Researchers from the University of Minnesota have found that a thin black phosphorus film allows for high-speed data communication on nanoscale optical circuits. Black phosphorus is a crystaline form of phosphorus. Due to its unique properties, black phosphorus can be used to detect light very effectively. The researchers were able to create intricate optical circuits in silicon and laid thin flakes of black phosphorus over the structures. The devices showed vast improvement in efficiency over comparable devices using graphene. The researchers demonstrated that the performance of the black phosphorus photodetectors rivals that of comparable germanium devices, which is the gold standard in on-chip photodetection. However, the germanium is difficult to grow on silicon optical circuits, while black phosphorus can be grown separately and transferred onto any material. When the researchers used the black phosphorus photodetectors to recover data sent over optical fiber, they were able to demonstrate data speeds up to 3 gigabits per second.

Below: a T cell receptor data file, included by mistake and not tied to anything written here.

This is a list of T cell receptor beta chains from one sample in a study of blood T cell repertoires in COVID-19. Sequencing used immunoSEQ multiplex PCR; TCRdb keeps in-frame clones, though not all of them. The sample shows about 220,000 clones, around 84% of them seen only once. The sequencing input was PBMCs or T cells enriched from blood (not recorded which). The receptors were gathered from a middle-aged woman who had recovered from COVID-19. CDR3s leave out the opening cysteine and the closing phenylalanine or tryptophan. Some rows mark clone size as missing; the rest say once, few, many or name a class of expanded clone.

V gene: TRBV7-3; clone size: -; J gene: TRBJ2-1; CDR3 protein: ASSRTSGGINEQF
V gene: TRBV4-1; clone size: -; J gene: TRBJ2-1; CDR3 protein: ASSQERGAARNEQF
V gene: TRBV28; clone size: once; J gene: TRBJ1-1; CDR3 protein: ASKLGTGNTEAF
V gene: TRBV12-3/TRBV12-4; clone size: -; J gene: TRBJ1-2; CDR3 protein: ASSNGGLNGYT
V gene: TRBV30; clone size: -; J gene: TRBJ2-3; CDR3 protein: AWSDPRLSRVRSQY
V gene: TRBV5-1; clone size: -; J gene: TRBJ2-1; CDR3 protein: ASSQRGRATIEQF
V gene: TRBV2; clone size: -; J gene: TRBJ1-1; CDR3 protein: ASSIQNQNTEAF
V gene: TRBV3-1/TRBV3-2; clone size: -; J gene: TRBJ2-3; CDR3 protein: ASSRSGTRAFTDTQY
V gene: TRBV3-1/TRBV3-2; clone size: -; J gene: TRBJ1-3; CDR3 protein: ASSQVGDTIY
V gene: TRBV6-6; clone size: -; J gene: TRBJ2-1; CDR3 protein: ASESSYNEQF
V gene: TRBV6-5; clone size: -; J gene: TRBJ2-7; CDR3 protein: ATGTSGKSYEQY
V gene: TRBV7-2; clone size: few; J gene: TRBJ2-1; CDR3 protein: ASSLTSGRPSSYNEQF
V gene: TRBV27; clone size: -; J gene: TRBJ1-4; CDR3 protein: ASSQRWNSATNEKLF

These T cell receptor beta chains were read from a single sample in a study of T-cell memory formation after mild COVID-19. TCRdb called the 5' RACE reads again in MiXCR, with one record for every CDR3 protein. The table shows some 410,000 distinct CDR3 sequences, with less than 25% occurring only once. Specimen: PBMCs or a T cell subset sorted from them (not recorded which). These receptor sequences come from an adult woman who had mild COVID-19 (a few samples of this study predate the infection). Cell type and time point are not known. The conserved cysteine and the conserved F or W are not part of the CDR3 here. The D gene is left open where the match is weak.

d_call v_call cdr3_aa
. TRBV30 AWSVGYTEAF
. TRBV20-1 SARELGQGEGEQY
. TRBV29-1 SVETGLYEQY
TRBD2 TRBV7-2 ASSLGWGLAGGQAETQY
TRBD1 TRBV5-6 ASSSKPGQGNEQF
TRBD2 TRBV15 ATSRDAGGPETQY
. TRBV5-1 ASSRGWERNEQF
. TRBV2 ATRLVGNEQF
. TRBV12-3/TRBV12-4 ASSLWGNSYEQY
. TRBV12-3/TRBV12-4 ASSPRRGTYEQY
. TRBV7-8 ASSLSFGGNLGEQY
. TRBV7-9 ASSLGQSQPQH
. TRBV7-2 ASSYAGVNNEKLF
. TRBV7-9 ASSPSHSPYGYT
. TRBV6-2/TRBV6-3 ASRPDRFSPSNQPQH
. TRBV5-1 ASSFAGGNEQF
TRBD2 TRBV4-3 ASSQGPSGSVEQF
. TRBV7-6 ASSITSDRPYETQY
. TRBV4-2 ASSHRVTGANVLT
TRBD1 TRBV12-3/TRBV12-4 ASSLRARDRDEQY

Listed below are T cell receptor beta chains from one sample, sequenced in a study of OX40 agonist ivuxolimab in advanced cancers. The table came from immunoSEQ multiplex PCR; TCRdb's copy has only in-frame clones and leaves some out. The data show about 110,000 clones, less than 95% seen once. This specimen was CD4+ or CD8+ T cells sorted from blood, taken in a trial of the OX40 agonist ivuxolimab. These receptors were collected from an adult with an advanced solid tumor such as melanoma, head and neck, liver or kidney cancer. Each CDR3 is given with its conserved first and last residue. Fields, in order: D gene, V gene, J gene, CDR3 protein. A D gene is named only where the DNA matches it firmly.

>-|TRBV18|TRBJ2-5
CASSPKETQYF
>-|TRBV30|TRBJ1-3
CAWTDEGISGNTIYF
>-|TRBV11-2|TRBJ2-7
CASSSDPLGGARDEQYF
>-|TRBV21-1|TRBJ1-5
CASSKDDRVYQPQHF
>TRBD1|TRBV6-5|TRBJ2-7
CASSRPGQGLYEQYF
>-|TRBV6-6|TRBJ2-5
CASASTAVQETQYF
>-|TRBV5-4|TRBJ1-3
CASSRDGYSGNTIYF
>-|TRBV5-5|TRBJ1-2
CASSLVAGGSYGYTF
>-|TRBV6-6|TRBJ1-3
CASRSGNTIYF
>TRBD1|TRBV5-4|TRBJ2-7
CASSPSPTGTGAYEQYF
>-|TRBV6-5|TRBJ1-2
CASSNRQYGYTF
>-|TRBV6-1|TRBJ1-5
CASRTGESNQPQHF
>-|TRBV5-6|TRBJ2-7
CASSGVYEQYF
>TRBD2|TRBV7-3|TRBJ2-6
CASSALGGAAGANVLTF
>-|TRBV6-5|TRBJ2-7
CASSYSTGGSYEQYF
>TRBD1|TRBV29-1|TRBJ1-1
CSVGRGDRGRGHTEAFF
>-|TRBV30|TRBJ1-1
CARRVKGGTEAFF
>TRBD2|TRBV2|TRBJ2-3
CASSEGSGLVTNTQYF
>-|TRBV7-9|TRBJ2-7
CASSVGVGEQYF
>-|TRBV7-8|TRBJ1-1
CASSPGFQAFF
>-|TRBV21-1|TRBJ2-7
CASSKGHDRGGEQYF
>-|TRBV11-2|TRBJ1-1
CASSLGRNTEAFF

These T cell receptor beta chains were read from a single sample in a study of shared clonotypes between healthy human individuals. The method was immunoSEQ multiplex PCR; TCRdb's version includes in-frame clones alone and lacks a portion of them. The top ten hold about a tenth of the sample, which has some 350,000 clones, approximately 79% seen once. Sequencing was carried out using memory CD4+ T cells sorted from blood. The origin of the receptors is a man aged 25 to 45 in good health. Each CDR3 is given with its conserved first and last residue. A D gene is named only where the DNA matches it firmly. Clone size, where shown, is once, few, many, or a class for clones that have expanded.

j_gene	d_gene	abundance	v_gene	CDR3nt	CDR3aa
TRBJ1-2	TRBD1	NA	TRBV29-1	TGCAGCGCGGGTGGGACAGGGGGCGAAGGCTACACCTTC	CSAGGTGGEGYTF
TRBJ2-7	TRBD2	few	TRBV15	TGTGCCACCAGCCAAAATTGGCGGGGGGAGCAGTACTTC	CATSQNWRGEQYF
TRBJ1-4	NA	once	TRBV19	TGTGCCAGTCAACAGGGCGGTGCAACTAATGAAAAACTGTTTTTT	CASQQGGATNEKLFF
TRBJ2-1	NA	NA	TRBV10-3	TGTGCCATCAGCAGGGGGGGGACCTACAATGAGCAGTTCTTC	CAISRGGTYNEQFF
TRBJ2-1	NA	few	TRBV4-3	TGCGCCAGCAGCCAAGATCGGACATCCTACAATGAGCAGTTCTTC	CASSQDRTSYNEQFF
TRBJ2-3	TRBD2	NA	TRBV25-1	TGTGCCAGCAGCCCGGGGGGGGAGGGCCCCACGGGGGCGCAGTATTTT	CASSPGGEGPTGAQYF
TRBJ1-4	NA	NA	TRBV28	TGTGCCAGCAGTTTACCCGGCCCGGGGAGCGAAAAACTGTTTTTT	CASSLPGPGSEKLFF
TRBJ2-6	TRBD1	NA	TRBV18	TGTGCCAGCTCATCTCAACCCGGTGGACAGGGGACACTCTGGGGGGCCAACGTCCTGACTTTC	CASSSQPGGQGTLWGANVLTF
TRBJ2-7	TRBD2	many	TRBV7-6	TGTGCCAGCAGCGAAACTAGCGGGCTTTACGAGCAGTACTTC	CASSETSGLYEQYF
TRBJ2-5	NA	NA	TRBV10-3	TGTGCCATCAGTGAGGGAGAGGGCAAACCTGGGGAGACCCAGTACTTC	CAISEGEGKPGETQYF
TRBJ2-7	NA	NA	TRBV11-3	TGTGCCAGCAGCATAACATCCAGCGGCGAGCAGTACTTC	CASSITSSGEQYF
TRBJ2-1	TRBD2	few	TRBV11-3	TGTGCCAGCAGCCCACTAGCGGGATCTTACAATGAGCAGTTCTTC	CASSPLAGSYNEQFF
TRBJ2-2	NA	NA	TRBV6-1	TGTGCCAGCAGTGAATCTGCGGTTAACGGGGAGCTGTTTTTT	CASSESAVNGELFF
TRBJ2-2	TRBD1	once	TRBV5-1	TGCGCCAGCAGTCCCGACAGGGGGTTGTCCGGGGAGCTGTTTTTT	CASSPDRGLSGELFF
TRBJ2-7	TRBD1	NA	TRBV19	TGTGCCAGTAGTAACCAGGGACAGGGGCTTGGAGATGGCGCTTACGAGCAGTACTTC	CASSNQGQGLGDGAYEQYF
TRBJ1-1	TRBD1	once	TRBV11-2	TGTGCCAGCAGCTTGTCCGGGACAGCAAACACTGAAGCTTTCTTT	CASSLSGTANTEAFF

Source: University of Minnesota